3. In a machine of the class described an upper and a lower shaft in parallel relation with each other and driven in opposite directions, upper cutting disks secured on said upper shaft, lower cutting disks secured on said lower shaft and overlapped with said upper disks, upper and lower rolls secured on said upper and lower shafts respectively and effective to feed a sheet between said upper and lower disks, the endmost of said upper and lower disks being effective to progressively trim two scrap strips from the edges of the sheet, two scrap strip coiling devices one thereof being mounted at each side of the machine in position to receive the scrap strips and including non-rotatable means to engage and helically coil the two scrap strips respectively as these strips are progressively cut fro-m the sheet, the coiling device at one side of the machine being directly over the lower disk at said one side of the machine, the coiling device at the other side of the machine being directly under the upper disk at said other side of the machine.

4. A structure as specified in claim 3; together with a fixedly mounted horizontal bar at the rear side of said upper shaft and parallel therewith, two slides adjustable along said bar, two brackets secured for vertical adjustment to said slides respectively, and means securing said coiling devices to said brackets for adjustment on lines transverse to said upper shaft.

, 5. In a machine of the class described an upper and a lower shaft in parallel relation with each other and driven in opposite directions, upper cutting disks secured on said upper shaft, lower cutting disks secured on said lower shaft and overlapped with said upper disks, upper and lower rolls secured on said upper and lower shafts respectively and effective to feed a sheet between said upper and lower disks, the endrnost of said upper and lower disks being effective to progressively trim two scrap strips from the edges of the sheet, two scrap strip coiling devices one thereof being mounted at each side of the machine in position to receive and helically coil the two scrap strips respectively as these strips are progressively cut from the sheet, the coiling device at one side of the machine beingdirectlyover the lower disk at said one side of the machine, the coiling device at the other side of the machine being directly under the upper disk at said other side of the machine, each of said coiling devices having a notch to progressively receive and coil the scrap strip, each of said coiling devices also having a tapered lip to guide the scrap strip into its notch, said lip of the coiling device at said one side of the machine being substantially in contact with the periphery of the underlying disk, said lip of the coiling device at the other side of the machine being substantially in contact with the periphery of the overlying disk.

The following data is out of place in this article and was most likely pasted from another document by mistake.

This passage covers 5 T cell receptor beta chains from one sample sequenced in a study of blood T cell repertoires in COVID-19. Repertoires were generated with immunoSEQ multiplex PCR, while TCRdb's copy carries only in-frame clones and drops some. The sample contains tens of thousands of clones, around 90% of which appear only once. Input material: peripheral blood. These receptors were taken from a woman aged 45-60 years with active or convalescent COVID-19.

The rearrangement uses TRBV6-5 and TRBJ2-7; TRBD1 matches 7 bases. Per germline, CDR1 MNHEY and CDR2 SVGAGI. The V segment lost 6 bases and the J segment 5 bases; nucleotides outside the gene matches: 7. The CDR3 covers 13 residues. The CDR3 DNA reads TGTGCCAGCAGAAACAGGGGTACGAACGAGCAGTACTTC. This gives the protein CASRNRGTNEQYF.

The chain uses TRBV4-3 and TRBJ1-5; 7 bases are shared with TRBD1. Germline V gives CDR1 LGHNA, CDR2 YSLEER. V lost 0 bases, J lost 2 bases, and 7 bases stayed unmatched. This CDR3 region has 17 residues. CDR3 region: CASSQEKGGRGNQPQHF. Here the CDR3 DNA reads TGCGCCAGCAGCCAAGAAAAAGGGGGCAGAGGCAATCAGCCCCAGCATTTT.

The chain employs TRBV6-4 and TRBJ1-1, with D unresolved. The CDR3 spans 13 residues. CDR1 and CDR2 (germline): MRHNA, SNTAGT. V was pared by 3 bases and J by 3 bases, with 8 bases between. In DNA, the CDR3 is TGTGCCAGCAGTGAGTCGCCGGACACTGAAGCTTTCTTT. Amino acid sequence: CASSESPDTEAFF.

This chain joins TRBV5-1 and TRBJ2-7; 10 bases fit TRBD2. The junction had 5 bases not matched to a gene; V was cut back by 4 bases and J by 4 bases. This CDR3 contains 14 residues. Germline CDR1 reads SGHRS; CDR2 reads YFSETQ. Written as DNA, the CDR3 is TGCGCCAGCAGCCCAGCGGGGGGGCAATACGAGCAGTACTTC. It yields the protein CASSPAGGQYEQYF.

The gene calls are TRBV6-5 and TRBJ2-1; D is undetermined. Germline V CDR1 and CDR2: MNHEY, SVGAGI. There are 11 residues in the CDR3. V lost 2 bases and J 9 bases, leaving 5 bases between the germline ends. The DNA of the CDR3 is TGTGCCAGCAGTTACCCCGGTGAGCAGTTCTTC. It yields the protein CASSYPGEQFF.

6. In a sheet slitting machine, means for advancing a sheet along a predetermined path, sheet slitting means stationarily mounted adjacent said path and operative to progressively slit said sheet on a line parallel with the line of feed and near one edge of the sheet thereby progressively forming a scrap strip from the portion of the sheet between the edge and the slot, said sheet slitting means including a pair of offset generally opposed cutting disks having cutting edges lying in the same general plane and one of said cutting disks overlying the path of the scrap strip, and a scrap strip coiling device stationarily mounted adjacent said path and in alignment with said one cutting disk in position to receive the scrap strip, said coiling device including a shank having a notch to progressively receive the scrap strip as it is being cut from the sheet, said notch having a curved wall against which to feed the scrap strip to coil the scrap strip about an axis, said shank having a tapered lip at one end of said notch wall, said tapered lip being disposed closely adjacent said one cutting disk to guide the scrap strip into said notch.

7. A structure as specified in claim 6; said lip having an outer edge extending to said one end of said notch wall and disposed at an acute angle thereto, said notch wall being oblique to said shank to laterally direct the helices of the coiled scrap strip from said notch as the helices are formed.

References Cited in the file of this patent UNITED STATES PATENTS 1,670,499 Ekstedt May 22, 1928 2,006,389 Fuchs July 2, 1935 2,185,076 Eddy Dec. 26, 1939 2,681,702 Kuenn et a1. June 22, 1954 2,690,218 Robinshaw Sept. 28, 1954 2,717,037 Goodwillie Sept. 6, 1955 2,725,104 Wood Nov. 29, 1955

Patent Citations
Cited PatentFiling datePublication dateApplicantTitle
US1670499 *8 Jul 192622 May 1928Westinghouse Lamp CoMachine for making filamentary bodies
US2006389 *8 Sep 19332 Jul 1935Fuchs FriedrichApparatus for coiling compound torsion springs
US2185076 *21 Mar 193926 Dec 1939Eddy Forrest RApparatus for winding scrap from multiple slitting shears
US2681702 *22 Mar 194922 Jun 1954Owens Corning Fiberglass CorpMethod of packaging insulating strips
US2690218 *6 Oct 195228 Sep 1954Robishaw Earl JMethod of severing and milling a well casing
US2717037 *3 May 19506 Sep 1955Beloit Iron WorksWinder and sheet separator
US2725104 *28 May 195329 Nov 1955Kaiser Aluminium Chem CorpCoiling apparatus
Referenced by
Citing PatentFiling datePublication dateApplicantTitle
US3076491 *28 Mar 19605 Feb 1963Bruderlin Henry HWire forming machine
US4247056 *3 Aug 197927 Jan 1981Al KaczmarekDevice for comminuting waste material
Classifications
U.S. Classification72/129, 72/141, 83/122, 83/105
International ClassificationB26D7/18, B23D33/02
Cooperative ClassificationB26D2007/0068, B23D33/02, B26D7/18
European ClassificationB26D7/18, B23D33/02